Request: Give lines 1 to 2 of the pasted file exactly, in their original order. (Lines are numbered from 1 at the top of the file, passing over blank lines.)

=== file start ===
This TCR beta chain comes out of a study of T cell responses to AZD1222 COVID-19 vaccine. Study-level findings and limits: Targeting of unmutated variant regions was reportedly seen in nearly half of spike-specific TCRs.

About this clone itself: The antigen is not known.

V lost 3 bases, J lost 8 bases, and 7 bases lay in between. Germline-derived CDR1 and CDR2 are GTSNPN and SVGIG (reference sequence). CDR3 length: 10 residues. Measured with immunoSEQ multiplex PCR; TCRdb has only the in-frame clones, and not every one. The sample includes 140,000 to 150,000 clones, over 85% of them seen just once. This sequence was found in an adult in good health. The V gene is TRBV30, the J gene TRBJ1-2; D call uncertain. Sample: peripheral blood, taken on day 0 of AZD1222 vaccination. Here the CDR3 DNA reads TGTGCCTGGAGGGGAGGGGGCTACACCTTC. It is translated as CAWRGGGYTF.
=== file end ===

This TCR beta chain comes out of a study of T cell responses to AZD1222 COVID-19 vaccine. Study-level findings and limits: Targeting of unmutated variant regions was reportedly seen in nearly half of spike-specific TCRs.

About this clone itself: The antigen is not known.